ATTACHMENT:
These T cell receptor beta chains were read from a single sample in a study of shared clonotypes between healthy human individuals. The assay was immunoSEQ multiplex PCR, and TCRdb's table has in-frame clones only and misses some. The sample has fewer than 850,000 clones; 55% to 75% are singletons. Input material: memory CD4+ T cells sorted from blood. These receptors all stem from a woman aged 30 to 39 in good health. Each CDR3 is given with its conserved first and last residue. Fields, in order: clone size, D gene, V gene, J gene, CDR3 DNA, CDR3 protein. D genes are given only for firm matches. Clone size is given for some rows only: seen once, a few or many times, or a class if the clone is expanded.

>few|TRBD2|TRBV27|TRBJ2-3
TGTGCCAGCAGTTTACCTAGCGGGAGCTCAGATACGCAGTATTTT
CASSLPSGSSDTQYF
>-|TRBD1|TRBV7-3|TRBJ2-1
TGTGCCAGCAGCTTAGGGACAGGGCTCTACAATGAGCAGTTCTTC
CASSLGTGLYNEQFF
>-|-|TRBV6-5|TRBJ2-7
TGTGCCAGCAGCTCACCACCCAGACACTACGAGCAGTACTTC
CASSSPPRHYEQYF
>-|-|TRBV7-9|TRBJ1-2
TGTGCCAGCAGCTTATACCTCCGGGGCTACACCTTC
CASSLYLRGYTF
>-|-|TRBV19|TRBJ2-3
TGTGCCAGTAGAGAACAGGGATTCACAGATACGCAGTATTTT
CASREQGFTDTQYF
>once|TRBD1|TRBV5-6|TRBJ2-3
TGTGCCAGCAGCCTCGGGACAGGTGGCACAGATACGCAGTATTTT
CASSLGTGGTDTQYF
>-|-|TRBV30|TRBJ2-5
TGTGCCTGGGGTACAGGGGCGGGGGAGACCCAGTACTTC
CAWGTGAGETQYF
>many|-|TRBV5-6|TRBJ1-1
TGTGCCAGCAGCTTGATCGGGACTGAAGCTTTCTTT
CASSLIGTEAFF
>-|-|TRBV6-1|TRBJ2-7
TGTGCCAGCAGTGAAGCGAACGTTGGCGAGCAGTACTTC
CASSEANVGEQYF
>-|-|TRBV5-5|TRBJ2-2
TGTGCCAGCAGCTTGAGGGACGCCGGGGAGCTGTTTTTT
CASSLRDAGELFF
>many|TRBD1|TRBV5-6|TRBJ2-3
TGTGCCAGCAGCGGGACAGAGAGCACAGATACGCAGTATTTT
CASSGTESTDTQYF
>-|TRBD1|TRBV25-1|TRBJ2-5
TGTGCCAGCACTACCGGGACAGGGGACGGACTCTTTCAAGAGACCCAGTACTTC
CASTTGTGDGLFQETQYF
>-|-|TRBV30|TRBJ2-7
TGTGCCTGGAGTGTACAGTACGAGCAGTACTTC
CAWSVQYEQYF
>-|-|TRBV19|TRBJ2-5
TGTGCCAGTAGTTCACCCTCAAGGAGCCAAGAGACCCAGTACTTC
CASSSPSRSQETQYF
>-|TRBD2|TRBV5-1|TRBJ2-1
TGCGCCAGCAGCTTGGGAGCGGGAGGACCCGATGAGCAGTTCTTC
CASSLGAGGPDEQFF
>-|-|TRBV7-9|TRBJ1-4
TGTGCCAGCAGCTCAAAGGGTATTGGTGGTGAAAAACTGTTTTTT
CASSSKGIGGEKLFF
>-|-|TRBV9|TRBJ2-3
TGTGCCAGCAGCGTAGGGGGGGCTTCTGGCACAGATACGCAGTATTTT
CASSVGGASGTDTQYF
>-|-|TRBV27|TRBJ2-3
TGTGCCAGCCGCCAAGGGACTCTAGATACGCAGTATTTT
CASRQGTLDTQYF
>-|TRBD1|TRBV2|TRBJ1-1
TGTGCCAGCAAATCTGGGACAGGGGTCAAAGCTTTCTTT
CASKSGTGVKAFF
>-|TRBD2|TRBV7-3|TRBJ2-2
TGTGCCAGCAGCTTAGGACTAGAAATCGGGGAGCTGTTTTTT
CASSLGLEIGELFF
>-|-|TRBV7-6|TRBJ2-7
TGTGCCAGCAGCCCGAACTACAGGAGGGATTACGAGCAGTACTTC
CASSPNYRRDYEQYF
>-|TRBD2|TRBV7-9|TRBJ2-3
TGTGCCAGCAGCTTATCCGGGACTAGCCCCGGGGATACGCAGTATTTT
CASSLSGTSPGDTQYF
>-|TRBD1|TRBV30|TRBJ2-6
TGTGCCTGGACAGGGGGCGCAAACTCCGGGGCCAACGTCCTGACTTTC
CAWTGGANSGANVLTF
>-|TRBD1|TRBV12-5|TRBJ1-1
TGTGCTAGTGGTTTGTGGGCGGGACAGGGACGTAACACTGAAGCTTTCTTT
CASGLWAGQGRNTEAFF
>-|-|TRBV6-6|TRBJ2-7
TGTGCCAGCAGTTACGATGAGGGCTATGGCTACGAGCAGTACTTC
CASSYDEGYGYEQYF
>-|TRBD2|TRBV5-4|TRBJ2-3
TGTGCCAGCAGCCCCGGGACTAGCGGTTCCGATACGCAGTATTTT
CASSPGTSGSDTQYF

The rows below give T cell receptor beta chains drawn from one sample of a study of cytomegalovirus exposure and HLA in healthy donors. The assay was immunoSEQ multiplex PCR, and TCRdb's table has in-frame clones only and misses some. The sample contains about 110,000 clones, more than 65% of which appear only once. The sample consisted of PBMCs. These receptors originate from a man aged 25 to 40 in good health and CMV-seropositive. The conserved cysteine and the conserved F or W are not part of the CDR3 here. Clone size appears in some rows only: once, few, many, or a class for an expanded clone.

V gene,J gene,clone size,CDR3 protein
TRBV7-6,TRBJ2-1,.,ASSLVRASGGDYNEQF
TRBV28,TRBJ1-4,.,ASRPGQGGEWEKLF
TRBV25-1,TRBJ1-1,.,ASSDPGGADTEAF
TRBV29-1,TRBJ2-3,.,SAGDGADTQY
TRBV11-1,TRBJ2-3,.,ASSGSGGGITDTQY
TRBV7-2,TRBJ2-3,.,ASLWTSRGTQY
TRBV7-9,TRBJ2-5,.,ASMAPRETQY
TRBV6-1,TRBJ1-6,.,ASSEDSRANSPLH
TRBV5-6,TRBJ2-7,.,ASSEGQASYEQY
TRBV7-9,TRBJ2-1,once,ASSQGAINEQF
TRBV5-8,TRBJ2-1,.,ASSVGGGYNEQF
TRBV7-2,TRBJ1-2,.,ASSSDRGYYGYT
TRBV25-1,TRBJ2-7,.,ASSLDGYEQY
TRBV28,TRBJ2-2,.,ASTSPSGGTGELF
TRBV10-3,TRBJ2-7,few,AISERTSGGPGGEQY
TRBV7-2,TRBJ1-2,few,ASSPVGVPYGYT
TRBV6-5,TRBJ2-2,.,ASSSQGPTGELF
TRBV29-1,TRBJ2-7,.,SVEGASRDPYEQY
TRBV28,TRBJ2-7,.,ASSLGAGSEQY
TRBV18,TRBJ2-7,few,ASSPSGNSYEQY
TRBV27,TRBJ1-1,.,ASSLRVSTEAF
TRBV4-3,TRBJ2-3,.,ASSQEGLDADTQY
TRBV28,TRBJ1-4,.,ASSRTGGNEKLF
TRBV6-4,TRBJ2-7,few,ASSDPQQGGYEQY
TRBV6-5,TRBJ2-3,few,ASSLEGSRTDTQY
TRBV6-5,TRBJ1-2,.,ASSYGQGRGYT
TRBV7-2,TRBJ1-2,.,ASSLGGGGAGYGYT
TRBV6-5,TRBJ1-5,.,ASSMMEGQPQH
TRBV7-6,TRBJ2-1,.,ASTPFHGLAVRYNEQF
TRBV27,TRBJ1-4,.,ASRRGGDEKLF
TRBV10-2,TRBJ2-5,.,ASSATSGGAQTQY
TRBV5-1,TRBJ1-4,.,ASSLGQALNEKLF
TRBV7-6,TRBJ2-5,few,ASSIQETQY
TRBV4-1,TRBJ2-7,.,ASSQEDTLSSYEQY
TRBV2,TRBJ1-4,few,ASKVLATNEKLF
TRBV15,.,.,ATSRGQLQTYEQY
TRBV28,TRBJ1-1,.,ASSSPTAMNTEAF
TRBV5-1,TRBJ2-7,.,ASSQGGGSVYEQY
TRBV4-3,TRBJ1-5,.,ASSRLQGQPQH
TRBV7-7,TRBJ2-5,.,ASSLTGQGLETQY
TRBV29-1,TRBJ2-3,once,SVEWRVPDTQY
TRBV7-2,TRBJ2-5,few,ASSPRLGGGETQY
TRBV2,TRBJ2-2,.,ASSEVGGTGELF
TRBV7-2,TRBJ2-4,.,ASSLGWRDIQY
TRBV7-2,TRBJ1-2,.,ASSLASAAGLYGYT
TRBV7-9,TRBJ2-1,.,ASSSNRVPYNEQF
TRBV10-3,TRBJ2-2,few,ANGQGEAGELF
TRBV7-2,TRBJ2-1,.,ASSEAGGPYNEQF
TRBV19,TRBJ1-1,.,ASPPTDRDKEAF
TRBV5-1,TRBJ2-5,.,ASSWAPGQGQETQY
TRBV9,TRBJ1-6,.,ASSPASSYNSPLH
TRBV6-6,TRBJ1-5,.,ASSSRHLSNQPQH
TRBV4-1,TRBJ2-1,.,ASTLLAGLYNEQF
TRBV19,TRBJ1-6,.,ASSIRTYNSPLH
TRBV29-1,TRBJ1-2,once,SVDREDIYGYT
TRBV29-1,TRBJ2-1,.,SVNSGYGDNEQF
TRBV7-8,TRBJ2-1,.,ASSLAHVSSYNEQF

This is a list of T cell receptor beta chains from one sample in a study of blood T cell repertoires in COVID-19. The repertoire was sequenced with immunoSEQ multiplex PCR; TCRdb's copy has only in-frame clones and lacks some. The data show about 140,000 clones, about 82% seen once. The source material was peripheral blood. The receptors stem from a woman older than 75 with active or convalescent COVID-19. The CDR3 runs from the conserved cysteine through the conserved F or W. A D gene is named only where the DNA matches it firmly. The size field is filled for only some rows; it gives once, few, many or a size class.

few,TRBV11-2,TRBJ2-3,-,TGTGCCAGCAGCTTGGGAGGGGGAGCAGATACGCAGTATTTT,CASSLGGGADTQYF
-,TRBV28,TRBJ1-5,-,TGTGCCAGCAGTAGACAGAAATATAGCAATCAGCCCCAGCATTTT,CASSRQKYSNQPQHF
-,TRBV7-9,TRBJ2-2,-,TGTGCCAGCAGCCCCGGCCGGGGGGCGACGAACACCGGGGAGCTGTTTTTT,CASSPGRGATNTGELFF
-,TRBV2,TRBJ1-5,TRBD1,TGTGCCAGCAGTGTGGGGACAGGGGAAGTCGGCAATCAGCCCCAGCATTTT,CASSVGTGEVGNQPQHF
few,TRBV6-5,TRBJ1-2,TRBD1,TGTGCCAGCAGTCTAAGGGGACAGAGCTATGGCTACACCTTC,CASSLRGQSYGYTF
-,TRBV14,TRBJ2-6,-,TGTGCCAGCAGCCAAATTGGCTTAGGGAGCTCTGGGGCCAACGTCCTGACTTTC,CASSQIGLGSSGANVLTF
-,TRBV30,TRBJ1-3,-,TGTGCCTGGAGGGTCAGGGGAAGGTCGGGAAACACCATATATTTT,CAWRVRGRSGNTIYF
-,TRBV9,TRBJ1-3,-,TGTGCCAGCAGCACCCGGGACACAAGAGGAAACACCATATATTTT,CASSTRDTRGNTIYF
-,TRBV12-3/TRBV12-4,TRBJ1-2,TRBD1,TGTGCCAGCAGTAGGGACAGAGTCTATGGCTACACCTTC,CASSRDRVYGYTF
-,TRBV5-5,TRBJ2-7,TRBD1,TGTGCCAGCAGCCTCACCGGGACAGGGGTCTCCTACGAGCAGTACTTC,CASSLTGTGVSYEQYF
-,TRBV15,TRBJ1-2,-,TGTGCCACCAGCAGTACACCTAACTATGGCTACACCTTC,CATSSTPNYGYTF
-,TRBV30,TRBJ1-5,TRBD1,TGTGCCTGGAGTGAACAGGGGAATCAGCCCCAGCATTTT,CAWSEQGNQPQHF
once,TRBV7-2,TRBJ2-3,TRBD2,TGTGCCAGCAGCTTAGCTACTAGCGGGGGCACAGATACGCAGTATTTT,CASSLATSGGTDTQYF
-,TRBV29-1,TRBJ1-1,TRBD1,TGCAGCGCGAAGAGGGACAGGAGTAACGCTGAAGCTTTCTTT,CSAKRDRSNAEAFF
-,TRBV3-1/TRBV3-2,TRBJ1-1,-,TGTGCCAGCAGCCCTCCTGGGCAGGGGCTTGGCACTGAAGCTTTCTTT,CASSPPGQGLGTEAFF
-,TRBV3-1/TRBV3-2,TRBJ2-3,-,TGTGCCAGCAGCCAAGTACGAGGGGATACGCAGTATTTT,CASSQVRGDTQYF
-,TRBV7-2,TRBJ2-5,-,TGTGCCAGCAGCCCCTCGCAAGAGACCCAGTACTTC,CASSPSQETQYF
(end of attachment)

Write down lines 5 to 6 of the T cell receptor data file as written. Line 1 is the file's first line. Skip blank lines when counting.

>-|TRBD1|TRBV7-3|TRBJ2-1
TGTGCCAGCAGCTTAGGGACAGGGCTCTACAATGAGCAGTTCTTC